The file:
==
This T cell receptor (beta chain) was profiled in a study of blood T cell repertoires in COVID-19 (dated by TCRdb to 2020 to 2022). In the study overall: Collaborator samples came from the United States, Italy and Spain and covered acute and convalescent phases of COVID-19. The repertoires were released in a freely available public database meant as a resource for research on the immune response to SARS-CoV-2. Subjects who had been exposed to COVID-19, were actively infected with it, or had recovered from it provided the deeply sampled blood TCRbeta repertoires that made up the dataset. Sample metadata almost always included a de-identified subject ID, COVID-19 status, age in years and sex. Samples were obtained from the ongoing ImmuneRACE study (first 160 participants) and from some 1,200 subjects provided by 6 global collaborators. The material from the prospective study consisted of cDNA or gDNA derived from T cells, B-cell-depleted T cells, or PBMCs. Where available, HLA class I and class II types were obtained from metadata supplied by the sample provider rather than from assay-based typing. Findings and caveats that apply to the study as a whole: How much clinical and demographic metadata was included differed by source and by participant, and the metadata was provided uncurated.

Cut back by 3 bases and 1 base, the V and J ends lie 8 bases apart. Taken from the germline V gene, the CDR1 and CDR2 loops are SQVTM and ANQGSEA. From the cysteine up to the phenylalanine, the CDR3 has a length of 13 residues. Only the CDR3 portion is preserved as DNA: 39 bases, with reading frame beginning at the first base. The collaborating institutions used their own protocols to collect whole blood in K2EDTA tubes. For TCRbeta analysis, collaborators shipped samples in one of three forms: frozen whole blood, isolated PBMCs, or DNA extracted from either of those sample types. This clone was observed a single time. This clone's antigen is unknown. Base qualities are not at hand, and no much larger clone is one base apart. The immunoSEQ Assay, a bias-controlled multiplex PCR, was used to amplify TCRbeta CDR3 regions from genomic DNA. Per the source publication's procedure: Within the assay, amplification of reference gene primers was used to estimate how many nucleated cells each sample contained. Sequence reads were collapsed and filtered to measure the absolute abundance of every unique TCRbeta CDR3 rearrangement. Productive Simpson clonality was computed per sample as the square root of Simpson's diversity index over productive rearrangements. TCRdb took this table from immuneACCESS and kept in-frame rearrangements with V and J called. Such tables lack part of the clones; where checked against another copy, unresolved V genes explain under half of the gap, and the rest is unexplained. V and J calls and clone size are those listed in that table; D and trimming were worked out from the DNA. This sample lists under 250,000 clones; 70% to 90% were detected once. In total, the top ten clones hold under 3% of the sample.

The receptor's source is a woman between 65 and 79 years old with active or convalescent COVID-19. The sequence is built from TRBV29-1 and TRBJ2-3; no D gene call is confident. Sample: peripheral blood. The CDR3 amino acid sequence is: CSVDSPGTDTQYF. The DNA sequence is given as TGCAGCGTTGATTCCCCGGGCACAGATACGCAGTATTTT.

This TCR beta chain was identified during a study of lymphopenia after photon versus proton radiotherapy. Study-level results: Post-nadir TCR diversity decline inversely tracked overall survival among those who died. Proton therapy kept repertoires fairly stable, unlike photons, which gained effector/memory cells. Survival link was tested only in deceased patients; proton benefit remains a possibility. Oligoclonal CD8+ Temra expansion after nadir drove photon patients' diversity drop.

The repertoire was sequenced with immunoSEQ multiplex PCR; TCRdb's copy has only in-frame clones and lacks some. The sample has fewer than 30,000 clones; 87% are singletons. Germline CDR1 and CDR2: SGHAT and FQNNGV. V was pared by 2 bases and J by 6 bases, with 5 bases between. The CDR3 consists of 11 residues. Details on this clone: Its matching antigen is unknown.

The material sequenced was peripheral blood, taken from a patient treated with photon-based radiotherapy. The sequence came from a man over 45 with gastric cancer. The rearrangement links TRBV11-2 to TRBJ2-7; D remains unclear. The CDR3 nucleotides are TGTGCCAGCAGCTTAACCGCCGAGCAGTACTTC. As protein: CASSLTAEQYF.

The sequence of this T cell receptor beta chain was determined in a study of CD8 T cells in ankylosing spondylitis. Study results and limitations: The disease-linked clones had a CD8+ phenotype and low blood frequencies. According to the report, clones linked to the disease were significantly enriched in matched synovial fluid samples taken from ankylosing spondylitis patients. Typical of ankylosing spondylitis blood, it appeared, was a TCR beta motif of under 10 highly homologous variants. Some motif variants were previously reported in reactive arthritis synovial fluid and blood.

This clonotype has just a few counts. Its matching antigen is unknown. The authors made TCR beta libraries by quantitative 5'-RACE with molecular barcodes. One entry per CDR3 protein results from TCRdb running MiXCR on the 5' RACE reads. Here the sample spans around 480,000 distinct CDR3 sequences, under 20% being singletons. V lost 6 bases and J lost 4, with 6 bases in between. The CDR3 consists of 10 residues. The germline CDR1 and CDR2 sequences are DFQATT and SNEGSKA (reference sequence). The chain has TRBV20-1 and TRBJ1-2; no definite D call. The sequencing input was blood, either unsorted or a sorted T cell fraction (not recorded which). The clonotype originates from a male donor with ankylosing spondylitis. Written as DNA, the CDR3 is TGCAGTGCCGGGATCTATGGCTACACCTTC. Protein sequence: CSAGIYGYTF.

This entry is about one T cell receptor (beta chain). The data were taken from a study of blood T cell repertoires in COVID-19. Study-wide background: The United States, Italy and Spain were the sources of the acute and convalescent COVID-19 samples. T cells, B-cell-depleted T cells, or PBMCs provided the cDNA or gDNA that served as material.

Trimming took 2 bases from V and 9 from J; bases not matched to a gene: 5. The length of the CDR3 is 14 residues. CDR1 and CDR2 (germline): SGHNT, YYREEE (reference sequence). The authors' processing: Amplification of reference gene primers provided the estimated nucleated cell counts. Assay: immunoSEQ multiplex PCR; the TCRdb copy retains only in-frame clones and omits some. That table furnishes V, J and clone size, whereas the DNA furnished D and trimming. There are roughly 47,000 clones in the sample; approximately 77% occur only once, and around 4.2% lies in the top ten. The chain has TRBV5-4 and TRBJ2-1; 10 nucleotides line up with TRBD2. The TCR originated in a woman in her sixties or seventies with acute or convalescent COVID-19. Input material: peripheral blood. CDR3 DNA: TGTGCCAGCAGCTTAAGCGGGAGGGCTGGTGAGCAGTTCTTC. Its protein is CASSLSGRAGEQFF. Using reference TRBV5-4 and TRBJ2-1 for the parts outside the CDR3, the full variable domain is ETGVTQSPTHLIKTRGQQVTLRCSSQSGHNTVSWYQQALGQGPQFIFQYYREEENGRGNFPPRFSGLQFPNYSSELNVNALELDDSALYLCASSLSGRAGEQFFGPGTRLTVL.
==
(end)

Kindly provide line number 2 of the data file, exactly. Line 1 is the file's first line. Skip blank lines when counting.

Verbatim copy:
Cut back by 3 bases and 1 base, the V and J ends lie 8 bases apart. Taken from the germline V gene, the CDR1 and CDR2 loops are SQVTM and ANQGSEA. From the cysteine up to the phenylalanine, the CDR3 has a length of 13 residues. Only the CDR3 portion is preserved as DNA: 39 bases, with reading frame beginning at the first base. The collaborating institutions used their own protocols to collect whole blood in K2EDTA tubes. For TCRbeta analysis, collaborators shipped samples in one of three forms: frozen whole blood, isolated PBMCs, or DNA extracted from either of those sample types. This clone was observed a single time. This clone's antigen is unknown. Base qualities are not at hand, and no much larger clone is one base apart. The immunoSEQ Assay, a bias-controlled multiplex PCR, was used to amplify TCRbeta CDR3 regions from genomic DNA. Per the source publication's procedure: Within the assay, amplification of reference gene primers was used to estimate how many nucleated cells each sample contained. Sequence reads were collapsed and filtered to measure the absolute abundance of every unique TCRbeta CDR3 rearrangement. Productive Simpson clonality was computed per sample as the square root of Simpson's diversity index over productive rearrangements. TCRdb took this table from immuneACCESS and kept in-frame rearrangements with V and J called. Such tables lack part of the clones; where checked against another copy, unresolved V genes explain under half of the gap, and the rest is unexplained. V and J calls and clone size are those listed in that table; D and trimming were worked out from the DNA. This sample lists under 250,000 clones; 70% to 90% were detected once. In total, the top ten clones hold under 3% of the sample.